Anywhere you go in Beijing, you’ll be immersed in thousands of years of history while also glimpsing China’s modern, sleek future. In many ways, Beijing is the beating heart of China where some of its greatest sights are found, like the Great Wall of China and the Forbidden City. For foodies, eating is an important part of daily life here, both ritualistic and social. From delicious Sichuan beef noodle soup to Cantonese dim sum, there are many more varieties of Chinese cuisine that you might not be familiar with. Stop in for traditional green tea or oolong, savoring every sip before moving on to your next adventure.
After your cruise ship docks in Tianjin on one of our Asia cruises, you can head straight to the center of Beijing or take a short detour beyond the city for a tour of the romantic Summer Palace. Scaling the steps of the Great Wall of China is a bucket list item for almost everyone, and you can check that off your list on a Beijing cruise. While you’re in Beijing, don’t miss a chance to see the iconic Tiananmen Square and the Gate of Heavenly Peace. At the Lama Temple, crane your neck upward to take in the impressive 60-foot Buddha statue. And of course, Beijing boasts some of the world’s best history and art museums, like the Beijing Capital Museum.
Cliche but true: no Beijing cruise is complete without seeing the Great Wall of China, located about an hour outside of Beijing. There, you’ll step into China’s history as you scale the wall and enjoy the landscape dramatically unfolding before you. There’s a cable car ride available to the top of the wall, but walking up the steps is a rite of passage for many. The Great Wall is a UNESCO World Heritage site and it’s one of the longest and oldest walls in the world.
Memorialized in film and popular culture, the Forbidden City and the Imperial Palace has been home to Chinese royalty throughout history, a lasting relic to the Qing and Ming dynasties and beyond. A full day to tour the grounds is a popular shore excursion. After all, the palaces are huge, and you’ll want as much time as possible to take it all in.
No matter what time of day, Tiananmen Square bustles with activity. There’s a flag raising ceremony each morning at Tiananmen Square, so you can watch the sunrise with a cup of tea and observe as soldiers march. The area is best known to Westerners for 1989 citizen protests of communism that turned violent, resulting in the loss of hundreds of lives.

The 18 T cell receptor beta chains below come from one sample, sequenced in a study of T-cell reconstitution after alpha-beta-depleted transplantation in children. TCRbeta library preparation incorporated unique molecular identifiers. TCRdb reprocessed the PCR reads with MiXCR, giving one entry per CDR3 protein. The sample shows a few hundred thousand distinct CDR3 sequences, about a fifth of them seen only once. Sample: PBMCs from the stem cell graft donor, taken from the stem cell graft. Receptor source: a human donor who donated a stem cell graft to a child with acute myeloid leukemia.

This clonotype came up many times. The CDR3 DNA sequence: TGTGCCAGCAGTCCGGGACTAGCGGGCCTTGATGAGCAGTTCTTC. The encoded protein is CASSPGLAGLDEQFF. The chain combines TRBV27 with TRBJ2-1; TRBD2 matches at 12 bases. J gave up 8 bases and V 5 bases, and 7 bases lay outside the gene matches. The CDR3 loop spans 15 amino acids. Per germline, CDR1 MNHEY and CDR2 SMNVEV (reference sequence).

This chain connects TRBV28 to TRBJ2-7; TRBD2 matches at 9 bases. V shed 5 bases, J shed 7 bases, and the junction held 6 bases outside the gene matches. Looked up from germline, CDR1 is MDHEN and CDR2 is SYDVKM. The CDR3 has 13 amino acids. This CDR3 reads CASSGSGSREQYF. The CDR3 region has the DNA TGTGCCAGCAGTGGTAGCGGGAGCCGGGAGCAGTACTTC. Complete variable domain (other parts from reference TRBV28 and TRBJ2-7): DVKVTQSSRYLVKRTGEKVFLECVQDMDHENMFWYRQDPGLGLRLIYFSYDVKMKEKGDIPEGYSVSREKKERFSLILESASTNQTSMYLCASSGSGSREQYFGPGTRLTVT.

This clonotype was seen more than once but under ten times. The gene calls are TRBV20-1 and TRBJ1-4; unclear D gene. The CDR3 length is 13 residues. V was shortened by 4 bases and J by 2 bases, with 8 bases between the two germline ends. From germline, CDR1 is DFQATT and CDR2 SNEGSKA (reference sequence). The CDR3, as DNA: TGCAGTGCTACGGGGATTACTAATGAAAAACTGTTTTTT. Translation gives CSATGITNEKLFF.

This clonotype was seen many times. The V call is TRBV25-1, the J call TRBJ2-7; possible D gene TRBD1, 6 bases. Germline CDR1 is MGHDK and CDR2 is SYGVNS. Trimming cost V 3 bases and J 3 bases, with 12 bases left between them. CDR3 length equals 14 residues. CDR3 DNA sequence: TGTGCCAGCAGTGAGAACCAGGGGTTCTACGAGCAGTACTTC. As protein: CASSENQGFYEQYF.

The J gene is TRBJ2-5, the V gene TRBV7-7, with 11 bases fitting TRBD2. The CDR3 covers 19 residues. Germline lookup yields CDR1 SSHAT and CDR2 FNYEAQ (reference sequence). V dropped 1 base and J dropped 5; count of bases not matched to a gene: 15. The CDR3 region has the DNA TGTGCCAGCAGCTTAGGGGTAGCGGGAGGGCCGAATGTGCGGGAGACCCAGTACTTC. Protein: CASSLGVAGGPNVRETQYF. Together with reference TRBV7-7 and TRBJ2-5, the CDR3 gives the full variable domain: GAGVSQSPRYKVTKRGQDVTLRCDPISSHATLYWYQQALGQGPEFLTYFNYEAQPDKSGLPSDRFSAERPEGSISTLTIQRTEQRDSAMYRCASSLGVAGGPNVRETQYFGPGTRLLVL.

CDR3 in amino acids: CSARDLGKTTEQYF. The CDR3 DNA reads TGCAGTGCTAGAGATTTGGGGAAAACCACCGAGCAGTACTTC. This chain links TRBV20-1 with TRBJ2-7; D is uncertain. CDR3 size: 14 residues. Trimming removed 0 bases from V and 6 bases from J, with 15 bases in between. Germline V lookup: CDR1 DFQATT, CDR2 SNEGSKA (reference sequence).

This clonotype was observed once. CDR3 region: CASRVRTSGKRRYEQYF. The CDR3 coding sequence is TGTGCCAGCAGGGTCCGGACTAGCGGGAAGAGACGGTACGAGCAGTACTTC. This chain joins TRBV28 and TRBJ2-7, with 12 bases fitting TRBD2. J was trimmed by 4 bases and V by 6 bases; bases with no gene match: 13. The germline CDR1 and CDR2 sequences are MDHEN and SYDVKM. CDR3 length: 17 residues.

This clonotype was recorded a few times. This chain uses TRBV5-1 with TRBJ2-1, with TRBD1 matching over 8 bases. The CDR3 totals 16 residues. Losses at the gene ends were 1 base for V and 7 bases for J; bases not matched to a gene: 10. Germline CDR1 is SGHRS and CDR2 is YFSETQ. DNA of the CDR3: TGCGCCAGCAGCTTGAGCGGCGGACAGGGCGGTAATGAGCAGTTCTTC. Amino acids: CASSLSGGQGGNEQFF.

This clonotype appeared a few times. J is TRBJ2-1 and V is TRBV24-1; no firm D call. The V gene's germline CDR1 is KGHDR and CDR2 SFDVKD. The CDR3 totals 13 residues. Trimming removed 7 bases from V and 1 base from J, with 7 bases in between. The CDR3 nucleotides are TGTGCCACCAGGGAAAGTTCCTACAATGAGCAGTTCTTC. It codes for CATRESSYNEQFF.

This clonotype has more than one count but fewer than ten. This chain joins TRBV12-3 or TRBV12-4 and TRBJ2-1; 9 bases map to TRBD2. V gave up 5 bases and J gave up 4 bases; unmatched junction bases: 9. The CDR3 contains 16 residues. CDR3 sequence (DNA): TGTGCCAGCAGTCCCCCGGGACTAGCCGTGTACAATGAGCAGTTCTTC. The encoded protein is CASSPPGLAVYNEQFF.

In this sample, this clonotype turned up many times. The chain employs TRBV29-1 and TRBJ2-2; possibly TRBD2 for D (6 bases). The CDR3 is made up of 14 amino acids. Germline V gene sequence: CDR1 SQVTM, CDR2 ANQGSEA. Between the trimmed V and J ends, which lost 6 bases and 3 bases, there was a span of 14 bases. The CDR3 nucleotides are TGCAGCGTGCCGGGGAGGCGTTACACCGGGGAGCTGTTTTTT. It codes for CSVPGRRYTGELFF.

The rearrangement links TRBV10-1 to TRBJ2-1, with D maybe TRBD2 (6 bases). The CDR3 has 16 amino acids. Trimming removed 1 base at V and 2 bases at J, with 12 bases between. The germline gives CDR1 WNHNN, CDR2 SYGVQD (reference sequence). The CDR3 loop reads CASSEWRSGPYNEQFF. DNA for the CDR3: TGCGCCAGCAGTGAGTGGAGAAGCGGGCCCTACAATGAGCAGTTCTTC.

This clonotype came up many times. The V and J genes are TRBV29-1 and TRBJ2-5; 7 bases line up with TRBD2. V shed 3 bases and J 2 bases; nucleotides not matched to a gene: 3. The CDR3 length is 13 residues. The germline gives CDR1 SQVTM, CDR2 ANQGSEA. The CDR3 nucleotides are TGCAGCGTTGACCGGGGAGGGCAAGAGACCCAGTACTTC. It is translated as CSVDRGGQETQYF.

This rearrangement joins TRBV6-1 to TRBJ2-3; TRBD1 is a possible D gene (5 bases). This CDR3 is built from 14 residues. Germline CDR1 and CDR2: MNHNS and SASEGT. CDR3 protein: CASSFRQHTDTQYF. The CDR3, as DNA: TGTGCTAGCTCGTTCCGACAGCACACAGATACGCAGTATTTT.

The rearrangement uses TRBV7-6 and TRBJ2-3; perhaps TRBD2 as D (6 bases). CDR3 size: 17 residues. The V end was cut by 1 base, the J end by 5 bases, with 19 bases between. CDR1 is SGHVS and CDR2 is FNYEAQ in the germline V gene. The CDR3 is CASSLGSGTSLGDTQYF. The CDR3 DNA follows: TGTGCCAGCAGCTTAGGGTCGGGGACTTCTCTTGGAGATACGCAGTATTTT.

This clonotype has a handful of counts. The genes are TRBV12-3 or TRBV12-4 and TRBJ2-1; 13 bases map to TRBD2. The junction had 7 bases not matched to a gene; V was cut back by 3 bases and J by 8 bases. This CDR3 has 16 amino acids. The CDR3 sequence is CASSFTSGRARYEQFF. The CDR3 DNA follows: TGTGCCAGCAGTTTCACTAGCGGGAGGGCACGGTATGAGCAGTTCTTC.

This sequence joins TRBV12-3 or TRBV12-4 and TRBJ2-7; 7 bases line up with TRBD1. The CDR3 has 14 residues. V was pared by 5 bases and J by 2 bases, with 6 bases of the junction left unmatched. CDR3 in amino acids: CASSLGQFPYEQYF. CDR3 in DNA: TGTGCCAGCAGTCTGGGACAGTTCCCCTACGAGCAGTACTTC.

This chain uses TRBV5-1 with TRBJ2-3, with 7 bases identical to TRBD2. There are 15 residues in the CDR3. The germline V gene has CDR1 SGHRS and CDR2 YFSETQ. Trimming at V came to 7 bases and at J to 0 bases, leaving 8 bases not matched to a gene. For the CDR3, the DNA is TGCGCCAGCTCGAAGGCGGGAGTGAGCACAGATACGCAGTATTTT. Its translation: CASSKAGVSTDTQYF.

Tour the stunning Lama Temple, one of the most significant Buddhist temples in the area. Take in the splendor of ornate decorations, ancient Tibetan sculptures, and the nearly 60-foot tall Buddha statue located on the grounds. Though it’s a popular spot for tourists, the Lama Temple remains a tranquil and meaningful excursion for travelers coming to Beijing.
Art enthusiasts won’t have any shortage of things to see in Beijing. The city itself is a work of art, but the Beijing Capital Museum is a feast for the eyes. Think ancient bronze works, porcelain, and Buddhist sculptures dating back hundreds of years to Imperial China. It’s a must-see for aficionados of Chinese history and culture.
Walk in the same footsteps as world-renowned international athletes at the Beijing National Stadium, where the 2008 Summer Olympics were held. Nicknamed the “Bird’s Nest” for its unique shape and sleek steel design, the stadium lights up at night and has earned its place among Beijing’s iconic sites.
The Summer Palace, a UNESCO World Heritage site, is a quick 30-minute car ride from the heart of Beijing. Take a half day to explore the beautiful gardens, paddle a boat along Kunming Lake, and watch a traditional theatre performance held on the grounds. It’s a romantic spot in Beijing complete with shopping and cafes along the riverside.
Once you step onto the well-kept grounds of Beihai Park, you’ll be surrounded by one of the largest, oldest public gardens in all of China. The palaces and temples within the garden date back to the 11th century. History buffs, walk back in time and relax at the park’s tranquil lake.